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Mark McLean
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Re: Red gum

Post by Mark McLean » Thu Jan 14, 2021 9:02 pm

That does have a lot of life to it!

If it sounds as good as it looks.............

This is tantalizing.

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Trevor Gore
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Re: Red gum

Post by Trevor Gore » Fri Jan 15, 2021 8:52 am

peter.coombe wrote:
Thu Jan 14, 2021 10:53 am
Not too shabby under varnish.
Yep, that looks fine. Gerard would have been using nitro over a grain filler, which may well look different from an (oil?) varnish.

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peter.coombe
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Re: Red gum

Post by peter.coombe » Sat Jan 16, 2021 9:37 am

That is shellac, followed by Aquacoat pore filler, followed by varnish. The varnish is Target Coatings EM2000, which is an oil varnish in a water emulsion, so it is a water based finish but does not have any of the blue tinge you can see on darker woods that many of the water based finishes have. I like it, no need to wear PPE if brushed on, or worry about weather conditions, and I especially like the way it ages.
Peter Coombe - mandolin, mandola and guitar maker
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Bruce McC
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Re: Red gum

Post by Bruce McC » Sat Jan 16, 2021 10:44 am

Peter
I have neither experience with river red gum nor mandolins but I have found your posts
very informative. Thank you for your time and effort.
Bruce Mc.

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WJ Guitars
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Re: Red gum

Post by WJ Guitars » Sat Jan 16, 2021 12:41 pm

Peter, I also find your information and comments are interesting especially when your are testing out other alternatives of timbers on your mandolins. I noted that your want the back to be dead and not live to improve the sound quality.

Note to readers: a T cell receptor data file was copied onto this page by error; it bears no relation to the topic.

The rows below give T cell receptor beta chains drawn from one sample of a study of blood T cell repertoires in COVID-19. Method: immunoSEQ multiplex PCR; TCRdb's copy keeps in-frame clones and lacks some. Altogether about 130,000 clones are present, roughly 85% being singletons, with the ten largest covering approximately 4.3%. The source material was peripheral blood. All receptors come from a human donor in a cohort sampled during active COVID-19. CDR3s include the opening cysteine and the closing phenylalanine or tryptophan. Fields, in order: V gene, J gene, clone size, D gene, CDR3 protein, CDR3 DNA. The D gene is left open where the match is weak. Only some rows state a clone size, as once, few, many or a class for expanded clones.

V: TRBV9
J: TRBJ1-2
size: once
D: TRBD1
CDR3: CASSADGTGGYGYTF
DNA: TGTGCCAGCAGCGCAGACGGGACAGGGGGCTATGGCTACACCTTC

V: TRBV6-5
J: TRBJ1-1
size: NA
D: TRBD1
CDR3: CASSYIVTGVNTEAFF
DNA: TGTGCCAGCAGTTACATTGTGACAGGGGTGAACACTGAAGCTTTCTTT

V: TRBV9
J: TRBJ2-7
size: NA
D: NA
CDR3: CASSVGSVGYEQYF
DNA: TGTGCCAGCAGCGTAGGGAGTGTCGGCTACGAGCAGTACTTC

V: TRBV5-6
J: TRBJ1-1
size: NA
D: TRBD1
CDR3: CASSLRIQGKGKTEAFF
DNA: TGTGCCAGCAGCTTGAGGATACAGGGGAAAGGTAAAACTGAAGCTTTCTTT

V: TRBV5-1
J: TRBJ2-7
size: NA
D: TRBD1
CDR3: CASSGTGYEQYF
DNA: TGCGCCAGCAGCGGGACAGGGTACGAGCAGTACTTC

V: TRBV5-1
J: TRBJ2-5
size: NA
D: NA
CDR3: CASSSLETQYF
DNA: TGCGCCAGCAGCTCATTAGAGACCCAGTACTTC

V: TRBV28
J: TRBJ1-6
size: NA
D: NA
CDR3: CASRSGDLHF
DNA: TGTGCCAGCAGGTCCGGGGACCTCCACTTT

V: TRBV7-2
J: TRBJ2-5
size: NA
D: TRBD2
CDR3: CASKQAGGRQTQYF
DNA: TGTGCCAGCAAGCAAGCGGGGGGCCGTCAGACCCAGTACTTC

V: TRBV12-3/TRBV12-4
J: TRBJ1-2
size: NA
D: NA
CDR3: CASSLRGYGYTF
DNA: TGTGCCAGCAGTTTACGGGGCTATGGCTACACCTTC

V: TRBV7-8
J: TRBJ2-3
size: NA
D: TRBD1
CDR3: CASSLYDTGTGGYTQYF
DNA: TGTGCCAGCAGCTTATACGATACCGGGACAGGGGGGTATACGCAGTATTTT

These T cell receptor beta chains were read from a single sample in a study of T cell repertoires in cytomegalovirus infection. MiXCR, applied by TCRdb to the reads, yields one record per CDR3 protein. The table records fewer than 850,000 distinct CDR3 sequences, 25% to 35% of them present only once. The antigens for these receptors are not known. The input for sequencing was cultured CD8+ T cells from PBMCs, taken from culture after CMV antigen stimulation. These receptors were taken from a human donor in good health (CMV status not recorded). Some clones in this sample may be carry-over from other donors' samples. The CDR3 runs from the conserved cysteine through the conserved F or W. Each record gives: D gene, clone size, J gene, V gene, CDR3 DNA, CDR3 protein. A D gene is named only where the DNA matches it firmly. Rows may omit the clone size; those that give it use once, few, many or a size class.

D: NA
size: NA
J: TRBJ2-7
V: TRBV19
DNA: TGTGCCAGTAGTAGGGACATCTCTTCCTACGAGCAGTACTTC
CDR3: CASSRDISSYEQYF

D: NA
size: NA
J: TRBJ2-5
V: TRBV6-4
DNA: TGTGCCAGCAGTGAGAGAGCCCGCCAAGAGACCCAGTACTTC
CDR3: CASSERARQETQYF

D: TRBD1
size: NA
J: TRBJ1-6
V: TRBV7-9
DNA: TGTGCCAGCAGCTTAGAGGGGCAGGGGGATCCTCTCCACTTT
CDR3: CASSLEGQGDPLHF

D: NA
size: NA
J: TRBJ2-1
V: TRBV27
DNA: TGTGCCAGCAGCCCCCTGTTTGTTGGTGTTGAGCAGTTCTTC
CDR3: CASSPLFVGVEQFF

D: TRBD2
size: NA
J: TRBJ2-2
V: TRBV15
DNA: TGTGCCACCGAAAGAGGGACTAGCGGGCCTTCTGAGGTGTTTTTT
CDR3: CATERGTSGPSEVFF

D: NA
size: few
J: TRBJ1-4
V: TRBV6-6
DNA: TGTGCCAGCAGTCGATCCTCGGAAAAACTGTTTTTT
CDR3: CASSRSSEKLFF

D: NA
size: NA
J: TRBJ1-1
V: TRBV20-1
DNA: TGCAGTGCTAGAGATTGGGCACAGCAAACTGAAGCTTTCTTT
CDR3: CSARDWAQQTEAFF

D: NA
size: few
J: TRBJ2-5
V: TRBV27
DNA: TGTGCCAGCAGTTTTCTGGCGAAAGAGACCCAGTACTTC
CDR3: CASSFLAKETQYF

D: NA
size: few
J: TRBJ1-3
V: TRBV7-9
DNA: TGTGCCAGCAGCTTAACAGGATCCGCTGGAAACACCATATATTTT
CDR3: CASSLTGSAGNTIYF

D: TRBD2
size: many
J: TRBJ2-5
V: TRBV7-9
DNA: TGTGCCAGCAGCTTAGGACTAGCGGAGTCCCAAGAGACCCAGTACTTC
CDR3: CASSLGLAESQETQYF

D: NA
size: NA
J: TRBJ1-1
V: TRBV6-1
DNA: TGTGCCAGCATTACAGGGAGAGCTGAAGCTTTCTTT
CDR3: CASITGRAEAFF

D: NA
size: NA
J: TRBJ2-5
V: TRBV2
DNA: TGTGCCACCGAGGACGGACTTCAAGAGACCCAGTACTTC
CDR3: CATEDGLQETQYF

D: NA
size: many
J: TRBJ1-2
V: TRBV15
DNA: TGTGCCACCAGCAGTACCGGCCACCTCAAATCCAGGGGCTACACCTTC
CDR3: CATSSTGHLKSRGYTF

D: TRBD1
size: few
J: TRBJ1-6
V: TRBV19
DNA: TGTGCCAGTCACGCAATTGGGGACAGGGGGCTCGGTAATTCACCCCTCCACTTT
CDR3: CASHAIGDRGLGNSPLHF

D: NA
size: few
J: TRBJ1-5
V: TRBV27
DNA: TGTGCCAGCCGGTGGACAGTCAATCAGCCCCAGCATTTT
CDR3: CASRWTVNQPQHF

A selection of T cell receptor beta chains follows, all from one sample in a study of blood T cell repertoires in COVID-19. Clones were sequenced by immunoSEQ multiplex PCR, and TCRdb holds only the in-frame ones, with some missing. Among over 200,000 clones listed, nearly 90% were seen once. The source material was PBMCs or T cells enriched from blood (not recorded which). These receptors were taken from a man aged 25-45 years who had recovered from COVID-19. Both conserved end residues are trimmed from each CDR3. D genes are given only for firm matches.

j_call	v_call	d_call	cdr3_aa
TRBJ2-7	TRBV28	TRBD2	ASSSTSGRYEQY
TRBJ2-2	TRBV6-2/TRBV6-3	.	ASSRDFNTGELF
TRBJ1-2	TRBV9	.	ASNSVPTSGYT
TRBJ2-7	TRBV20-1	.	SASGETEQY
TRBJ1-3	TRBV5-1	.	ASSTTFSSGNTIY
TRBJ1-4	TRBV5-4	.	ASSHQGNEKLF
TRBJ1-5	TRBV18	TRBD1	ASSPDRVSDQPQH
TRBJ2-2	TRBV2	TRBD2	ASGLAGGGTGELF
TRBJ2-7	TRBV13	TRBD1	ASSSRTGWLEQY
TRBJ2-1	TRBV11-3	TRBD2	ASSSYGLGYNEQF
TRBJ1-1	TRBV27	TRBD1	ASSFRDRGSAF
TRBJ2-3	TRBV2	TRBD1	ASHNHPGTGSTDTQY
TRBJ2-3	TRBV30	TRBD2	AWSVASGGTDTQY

Side tracking, would a carbon fiber mesh back construction achieve similar sound control results? I 'm not sure whether a carbon fiber mesh finish on the back of a mandolin would be visually acceptable. However, I have seen some McPherson acoustic guitars on his website that are completely made out of carbon fiber mesh.

Looking forward to seeing the Red Gum mandolin result.

Regards
Wayne
https://wjguitars.wixsite.com/mysite-1

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peter.coombe
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Re: Red gum

Post by peter.coombe » Sat Jan 16, 2021 5:42 pm

Carbon fiber has a very high stiffness to weight ratio, which is good for the top, but that is not what I want for the back, it needs to be heavy. Remember the see saw analogy. The top needs to be as light as possible, so a carbon fiber lattice bracing might be worth a try, but I would not use it on the back. Problem is, getting the carbon fiber lattice right so it sounds good is tricky. Others have tried, but the result has been very loud and obnoxious sounding mandolins because the lattice is too stiff. I think it is possible, but would involve a lot of experimentation and hence a lot of time.

There are other woods that may be worth a try. We have a lot of native dense woods available. Many are too small a tree to get the size needed, but I have tried Jarrah and grey ironbark. Jarrah was successful, but is a bear to bend. The ironbark was a disaster so won't use that again. Very loud and course sounding, and the back inverted to concave and then popped back out again.
Peter Coombe - mandolin, mandola and guitar maker
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Re: Red gum

Post by blackalex1952 » Sun Jan 17, 2021 10:06 am

back inverted to concave
..a custom build for a bloke with a beer gut and a skinny wife?-R
"Everything I say on the topic is based solely upon inexperience and assumption!"